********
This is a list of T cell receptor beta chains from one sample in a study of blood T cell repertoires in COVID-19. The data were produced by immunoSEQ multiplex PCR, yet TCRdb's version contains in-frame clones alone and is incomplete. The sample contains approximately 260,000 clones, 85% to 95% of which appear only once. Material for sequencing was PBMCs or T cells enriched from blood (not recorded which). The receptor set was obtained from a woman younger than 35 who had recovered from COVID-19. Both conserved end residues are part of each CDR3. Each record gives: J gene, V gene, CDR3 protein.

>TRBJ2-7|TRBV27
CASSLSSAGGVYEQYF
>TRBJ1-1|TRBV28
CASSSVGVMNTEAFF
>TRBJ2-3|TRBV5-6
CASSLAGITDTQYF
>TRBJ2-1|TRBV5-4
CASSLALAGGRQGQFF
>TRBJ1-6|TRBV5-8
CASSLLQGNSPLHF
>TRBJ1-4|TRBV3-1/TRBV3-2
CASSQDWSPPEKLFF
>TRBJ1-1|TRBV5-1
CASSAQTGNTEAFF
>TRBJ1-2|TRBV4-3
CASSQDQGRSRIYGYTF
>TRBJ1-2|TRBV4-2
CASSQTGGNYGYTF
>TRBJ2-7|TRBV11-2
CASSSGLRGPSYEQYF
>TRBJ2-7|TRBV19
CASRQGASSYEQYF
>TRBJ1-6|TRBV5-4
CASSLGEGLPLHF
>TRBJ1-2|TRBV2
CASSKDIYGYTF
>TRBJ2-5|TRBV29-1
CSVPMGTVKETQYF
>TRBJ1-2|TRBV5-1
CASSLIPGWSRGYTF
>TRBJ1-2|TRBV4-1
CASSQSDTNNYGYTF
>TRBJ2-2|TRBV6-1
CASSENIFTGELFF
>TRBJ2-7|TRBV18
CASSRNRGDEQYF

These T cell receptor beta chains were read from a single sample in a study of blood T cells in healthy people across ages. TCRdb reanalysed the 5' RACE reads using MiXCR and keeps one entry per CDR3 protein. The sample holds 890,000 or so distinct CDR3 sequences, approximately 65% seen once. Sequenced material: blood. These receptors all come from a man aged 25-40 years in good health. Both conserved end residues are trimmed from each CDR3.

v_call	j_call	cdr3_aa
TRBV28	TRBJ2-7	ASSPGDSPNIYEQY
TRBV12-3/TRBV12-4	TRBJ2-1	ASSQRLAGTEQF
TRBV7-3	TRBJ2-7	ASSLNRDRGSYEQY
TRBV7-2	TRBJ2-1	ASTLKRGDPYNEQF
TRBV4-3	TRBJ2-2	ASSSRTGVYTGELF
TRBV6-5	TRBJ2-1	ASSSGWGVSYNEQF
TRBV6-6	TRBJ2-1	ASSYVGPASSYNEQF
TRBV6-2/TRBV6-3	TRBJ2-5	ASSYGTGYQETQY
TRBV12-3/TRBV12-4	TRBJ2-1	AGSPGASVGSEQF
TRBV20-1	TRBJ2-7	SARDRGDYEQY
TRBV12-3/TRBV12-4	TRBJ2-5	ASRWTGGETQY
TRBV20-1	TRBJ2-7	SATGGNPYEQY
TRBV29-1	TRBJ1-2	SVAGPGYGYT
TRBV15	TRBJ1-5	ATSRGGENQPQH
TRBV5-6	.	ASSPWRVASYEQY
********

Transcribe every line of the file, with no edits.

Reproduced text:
This is a list of T cell receptor beta chains from one sample in a study of blood T cell repertoires in COVID-19. The data were produced by immunoSEQ multiplex PCR, yet TCRdb's version contains in-frame clones alone and is incomplete. The sample contains approximately 260,000 clones, 85% to 95% of which appear only once. Material for sequencing was PBMCs or T cells enriched from blood (not recorded which). The receptor set was obtained from a woman younger than 35 who had recovered from COVID-19. Both conserved end residues are part of each CDR3. Each record gives: J gene, V gene, CDR3 protein.

>TRBJ2-7|TRBV27
CASSLSSAGGVYEQYF
>TRBJ1-1|TRBV28
CASSSVGVMNTEAFF
>TRBJ2-3|TRBV5-6
CASSLAGITDTQYF
>TRBJ2-1|TRBV5-4
CASSLALAGGRQGQFF
>TRBJ1-6|TRBV5-8
CASSLLQGNSPLHF
>TRBJ1-4|TRBV3-1/TRBV3-2
CASSQDWSPPEKLFF
>TRBJ1-1|TRBV5-1
CASSAQTGNTEAFF
>TRBJ1-2|TRBV4-3
CASSQDQGRSRIYGYTF
>TRBJ1-2|TRBV4-2
CASSQTGGNYGYTF
>TRBJ2-7|TRBV11-2
CASSSGLRGPSYEQYF
>TRBJ2-7|TRBV19
CASRQGASSYEQYF
>TRBJ1-6|TRBV5-4
CASSLGEGLPLHF
>TRBJ1-2|TRBV2
CASSKDIYGYTF
>TRBJ2-5|TRBV29-1
CSVPMGTVKETQYF
>TRBJ1-2|TRBV5-1
CASSLIPGWSRGYTF
>TRBJ1-2|TRBV4-1
CASSQSDTNNYGYTF
>TRBJ2-2|TRBV6-1
CASSENIFTGELFF
>TRBJ2-7|TRBV18
CASSRNRGDEQYF

These T cell receptor beta chains were read from a single sample in a study of blood T cells in healthy people across ages. TCRdb reanalysed the 5' RACE reads using MiXCR and keeps one entry per CDR3 protein. The sample holds 890,000 or so distinct CDR3 sequences, approximately 65% seen once. Sequenced material: blood. These receptors all come from a man aged 25-40 years in good health. Both conserved end residues are trimmed from each CDR3.

v_call	j_call	cdr3_aa
TRBV28	TRBJ2-7	ASSPGDSPNIYEQY
TRBV12-3/TRBV12-4	TRBJ2-1	ASSQRLAGTEQF
TRBV7-3	TRBJ2-7	ASSLNRDRGSYEQY
TRBV7-2	TRBJ2-1	ASTLKRGDPYNEQF
TRBV4-3	TRBJ2-2	ASSSRTGVYTGELF
TRBV6-5	TRBJ2-1	ASSSGWGVSYNEQF
TRBV6-6	TRBJ2-1	ASSYVGPASSYNEQF
TRBV6-2/TRBV6-3	TRBJ2-5	ASSYGTGYQETQY
TRBV12-3/TRBV12-4	TRBJ2-1	AGSPGASVGSEQF
TRBV20-1	TRBJ2-7	SARDRGDYEQY
TRBV12-3/TRBV12-4	TRBJ2-5	ASRWTGGETQY
TRBV20-1	TRBJ2-7	SATGGNPYEQY
TRBV29-1	TRBJ1-2	SVAGPGYGYT
TRBV15	TRBJ1-5	ATSRGGENQPQH
TRBV5-6	.	ASSPWRVASYEQY